Monday, July 28, 2014

Trudeau deflects F-bomb flak

AJAX, Ont.—Using the F-word in public earned Justin Trudeau a scolding from his wife but the Liberal leader said yesterday he would not accept criticism from the Harper government, which questioned his judgment.
Trudeau dropped the F-bomb over the weekend while speaking at an annual cancer charity boxing match in Gatineau, Que., which he had starred in two years ago.

“There is no experience like stepping into this ring and measuring yourself,” he told a cheering crowd at “Fight for the Cure” on Saturday.
“Your name, your fortune, your intelligence, your beauty, none of that [expletive] matters.”
Trudeau conceded yesterday he may have gotten a little carried away while speaking at the event.
“Listen, it was fight night at the casino on Saturday night and I found myself once again in a boxing ring, and I guess I let my emotions run a little hot,” he said in Ajax, Ont. after delivering a speech to the local board of trade.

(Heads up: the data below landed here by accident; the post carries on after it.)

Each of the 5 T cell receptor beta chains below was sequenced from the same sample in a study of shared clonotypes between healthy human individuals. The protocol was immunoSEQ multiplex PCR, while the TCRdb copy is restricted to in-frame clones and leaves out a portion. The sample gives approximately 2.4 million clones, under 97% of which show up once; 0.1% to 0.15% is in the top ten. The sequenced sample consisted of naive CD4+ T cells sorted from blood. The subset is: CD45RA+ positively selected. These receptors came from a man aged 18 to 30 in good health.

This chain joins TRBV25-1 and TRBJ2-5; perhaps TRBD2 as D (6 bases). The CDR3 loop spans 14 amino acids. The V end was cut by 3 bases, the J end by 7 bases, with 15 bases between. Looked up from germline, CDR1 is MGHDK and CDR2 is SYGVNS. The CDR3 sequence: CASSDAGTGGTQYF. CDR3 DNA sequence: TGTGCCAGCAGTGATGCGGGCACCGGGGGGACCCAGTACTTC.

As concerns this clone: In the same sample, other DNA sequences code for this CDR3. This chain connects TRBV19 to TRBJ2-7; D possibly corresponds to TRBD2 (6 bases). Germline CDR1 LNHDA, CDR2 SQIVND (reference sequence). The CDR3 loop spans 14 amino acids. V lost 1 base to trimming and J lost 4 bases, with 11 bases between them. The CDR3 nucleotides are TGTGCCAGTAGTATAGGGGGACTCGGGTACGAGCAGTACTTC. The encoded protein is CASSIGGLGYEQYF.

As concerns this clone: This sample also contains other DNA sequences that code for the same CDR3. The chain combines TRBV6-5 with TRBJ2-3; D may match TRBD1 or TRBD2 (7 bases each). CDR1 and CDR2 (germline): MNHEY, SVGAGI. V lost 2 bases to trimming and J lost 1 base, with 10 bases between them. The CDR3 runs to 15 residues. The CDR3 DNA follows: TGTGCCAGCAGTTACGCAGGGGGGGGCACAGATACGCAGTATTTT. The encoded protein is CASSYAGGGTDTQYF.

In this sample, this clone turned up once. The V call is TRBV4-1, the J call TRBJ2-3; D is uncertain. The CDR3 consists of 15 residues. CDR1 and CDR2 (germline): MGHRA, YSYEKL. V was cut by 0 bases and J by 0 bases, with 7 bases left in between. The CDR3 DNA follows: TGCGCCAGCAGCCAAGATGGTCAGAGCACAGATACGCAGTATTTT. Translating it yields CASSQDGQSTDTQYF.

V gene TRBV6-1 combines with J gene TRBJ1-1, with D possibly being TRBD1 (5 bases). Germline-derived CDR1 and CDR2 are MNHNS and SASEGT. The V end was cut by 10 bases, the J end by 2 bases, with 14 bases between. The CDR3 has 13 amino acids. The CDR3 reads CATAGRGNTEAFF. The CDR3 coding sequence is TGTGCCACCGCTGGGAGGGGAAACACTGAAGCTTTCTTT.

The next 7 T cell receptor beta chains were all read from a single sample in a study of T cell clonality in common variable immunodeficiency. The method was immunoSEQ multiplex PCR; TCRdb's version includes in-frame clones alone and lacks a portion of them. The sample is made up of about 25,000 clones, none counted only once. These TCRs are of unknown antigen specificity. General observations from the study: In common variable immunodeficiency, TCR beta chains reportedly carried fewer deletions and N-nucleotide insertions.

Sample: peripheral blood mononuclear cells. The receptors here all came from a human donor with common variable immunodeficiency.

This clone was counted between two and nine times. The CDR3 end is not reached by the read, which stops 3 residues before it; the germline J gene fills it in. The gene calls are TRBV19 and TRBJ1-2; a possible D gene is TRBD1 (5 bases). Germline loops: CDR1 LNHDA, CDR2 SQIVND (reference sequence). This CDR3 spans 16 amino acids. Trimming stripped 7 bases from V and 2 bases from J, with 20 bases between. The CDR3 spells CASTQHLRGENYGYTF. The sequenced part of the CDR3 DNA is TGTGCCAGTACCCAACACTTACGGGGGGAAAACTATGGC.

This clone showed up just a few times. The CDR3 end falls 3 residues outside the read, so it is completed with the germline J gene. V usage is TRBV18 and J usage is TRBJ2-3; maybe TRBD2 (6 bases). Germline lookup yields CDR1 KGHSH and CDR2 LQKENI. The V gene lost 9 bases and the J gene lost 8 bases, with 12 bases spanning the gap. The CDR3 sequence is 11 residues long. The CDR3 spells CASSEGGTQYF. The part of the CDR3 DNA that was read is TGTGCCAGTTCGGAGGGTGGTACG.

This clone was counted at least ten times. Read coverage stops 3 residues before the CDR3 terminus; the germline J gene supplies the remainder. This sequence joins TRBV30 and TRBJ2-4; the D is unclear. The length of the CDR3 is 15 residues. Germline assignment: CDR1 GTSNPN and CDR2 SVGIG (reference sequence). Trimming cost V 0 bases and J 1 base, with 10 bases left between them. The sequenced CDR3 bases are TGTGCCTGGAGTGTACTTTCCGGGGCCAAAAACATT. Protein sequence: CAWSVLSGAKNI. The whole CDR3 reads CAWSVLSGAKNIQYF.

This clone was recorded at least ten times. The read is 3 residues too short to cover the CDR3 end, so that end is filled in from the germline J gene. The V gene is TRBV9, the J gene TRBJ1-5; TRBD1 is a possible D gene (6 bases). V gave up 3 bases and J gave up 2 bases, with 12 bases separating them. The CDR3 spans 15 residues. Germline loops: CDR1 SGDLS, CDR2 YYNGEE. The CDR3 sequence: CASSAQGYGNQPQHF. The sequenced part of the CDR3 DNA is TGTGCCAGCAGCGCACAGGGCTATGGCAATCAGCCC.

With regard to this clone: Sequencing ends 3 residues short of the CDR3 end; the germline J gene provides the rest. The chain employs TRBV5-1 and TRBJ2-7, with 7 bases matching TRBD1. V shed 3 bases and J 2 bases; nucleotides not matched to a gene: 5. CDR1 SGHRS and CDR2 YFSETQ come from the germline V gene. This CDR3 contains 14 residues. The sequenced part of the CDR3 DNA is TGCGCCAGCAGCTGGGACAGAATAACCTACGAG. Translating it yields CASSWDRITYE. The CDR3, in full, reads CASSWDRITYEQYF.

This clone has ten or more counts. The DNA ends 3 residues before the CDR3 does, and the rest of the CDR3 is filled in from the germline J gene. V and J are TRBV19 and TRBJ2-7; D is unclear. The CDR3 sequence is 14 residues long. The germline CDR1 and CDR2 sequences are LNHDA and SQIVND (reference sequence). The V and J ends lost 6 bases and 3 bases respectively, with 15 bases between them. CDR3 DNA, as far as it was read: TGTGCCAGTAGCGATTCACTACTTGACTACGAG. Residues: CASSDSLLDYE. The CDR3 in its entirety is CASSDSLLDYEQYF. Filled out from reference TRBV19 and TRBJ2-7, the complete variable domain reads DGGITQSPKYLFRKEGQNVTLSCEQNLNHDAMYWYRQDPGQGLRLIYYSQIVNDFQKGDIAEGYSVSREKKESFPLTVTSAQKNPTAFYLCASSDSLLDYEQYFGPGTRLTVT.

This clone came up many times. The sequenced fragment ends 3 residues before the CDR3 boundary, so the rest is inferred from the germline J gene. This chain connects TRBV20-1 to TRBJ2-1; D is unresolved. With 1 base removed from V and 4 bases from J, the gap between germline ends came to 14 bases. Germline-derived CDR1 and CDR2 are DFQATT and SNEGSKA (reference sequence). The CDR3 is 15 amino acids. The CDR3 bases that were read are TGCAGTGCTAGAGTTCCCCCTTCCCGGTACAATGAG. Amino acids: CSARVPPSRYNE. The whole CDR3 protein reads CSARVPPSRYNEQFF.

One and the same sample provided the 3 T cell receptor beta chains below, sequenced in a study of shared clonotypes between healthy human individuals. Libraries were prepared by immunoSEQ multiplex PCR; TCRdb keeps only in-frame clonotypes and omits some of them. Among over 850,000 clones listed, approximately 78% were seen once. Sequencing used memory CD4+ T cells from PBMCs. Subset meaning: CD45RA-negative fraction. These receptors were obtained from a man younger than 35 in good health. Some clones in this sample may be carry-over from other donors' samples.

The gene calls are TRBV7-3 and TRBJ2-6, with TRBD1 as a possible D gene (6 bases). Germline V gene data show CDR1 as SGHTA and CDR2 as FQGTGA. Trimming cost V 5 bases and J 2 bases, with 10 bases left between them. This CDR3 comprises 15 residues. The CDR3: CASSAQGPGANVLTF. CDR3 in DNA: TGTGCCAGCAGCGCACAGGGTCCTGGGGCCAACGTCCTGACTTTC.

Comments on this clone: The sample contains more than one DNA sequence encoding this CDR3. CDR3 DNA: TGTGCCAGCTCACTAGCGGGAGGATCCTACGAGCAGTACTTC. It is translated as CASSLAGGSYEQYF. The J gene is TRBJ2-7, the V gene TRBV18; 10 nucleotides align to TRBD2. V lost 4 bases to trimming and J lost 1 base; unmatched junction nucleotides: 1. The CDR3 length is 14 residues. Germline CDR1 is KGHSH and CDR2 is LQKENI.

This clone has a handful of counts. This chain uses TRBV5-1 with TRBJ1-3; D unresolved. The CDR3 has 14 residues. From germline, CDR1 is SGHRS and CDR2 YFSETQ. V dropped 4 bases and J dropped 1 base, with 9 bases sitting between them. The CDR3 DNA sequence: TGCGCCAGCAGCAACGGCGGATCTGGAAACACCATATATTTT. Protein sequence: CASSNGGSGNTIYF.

“But rest assured, I got an awful lot of talking to at home from Sophie and nothing anyone else can add will be worse than that.”
When asked if he wished he had chosen another adjective, Trudeau replied: “If you had seen the scolding Sophie gave me, you would have wished you used a different adjective, as well.”
The Conservatives went after Trudeau’s choice of words yesterday, with at least three Tory MPs referencing the matter in the House of Commons.
“The Liberal leader clearly lacks the judgment, the decorum, and the maturity to be prime minister of this country,” said Costas Menegakis.
“It is too bad that his decision to speak candidly resulted in profanity instead of praise for the event organizers.”
MP Wladyslaw Lizon added the Conservatives would “take no lessons from a Liberal leader who is in way over his head.”
“No tough choices and no discipline is required when one is the Liberal leader,” he said.
“He is more concerned with dropping obscenities at charity events.”
Trudeau, however, rejected any suggestion he had displayed behaviour that was unbecoming of a leader, and instead rattled off a string of references to issues the Harper government has had to grapple with recently.
“It’s interesting that someone who would have had the poor judgement to put Patrick Brazeau or Mike Duffy in the Senate, someone who chose Arthur Porter, Bruce Carson, or even botched a Supreme Court nomination process, would be criticizing anyone else for judgment,” he retorted.

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